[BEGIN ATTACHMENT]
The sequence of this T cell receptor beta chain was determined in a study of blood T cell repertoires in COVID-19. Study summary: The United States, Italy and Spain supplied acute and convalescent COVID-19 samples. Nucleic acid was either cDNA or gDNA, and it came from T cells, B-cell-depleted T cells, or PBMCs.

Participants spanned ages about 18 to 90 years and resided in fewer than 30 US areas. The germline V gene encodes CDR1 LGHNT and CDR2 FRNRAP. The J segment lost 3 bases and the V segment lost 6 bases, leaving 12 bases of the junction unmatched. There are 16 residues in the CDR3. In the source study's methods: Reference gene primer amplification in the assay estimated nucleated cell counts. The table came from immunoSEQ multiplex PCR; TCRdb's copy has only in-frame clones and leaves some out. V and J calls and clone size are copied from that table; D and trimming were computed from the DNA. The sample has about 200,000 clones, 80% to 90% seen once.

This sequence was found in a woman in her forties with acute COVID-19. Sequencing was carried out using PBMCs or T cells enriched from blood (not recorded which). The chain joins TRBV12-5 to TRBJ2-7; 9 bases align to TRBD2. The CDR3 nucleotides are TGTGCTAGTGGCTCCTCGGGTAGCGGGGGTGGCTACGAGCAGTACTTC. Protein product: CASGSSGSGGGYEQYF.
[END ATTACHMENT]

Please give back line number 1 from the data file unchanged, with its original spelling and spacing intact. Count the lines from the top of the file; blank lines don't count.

The sequence of this T cell receptor beta chain was determined in a study of blood T cell repertoires in COVID-19. Study summary: The United States, Italy and Spain supplied acute and convalescent COVID-19 samples. Nucleic acid was either cDNA or gDNA, and it came from T cells, B-cell-depleted T cells, or PBMCs.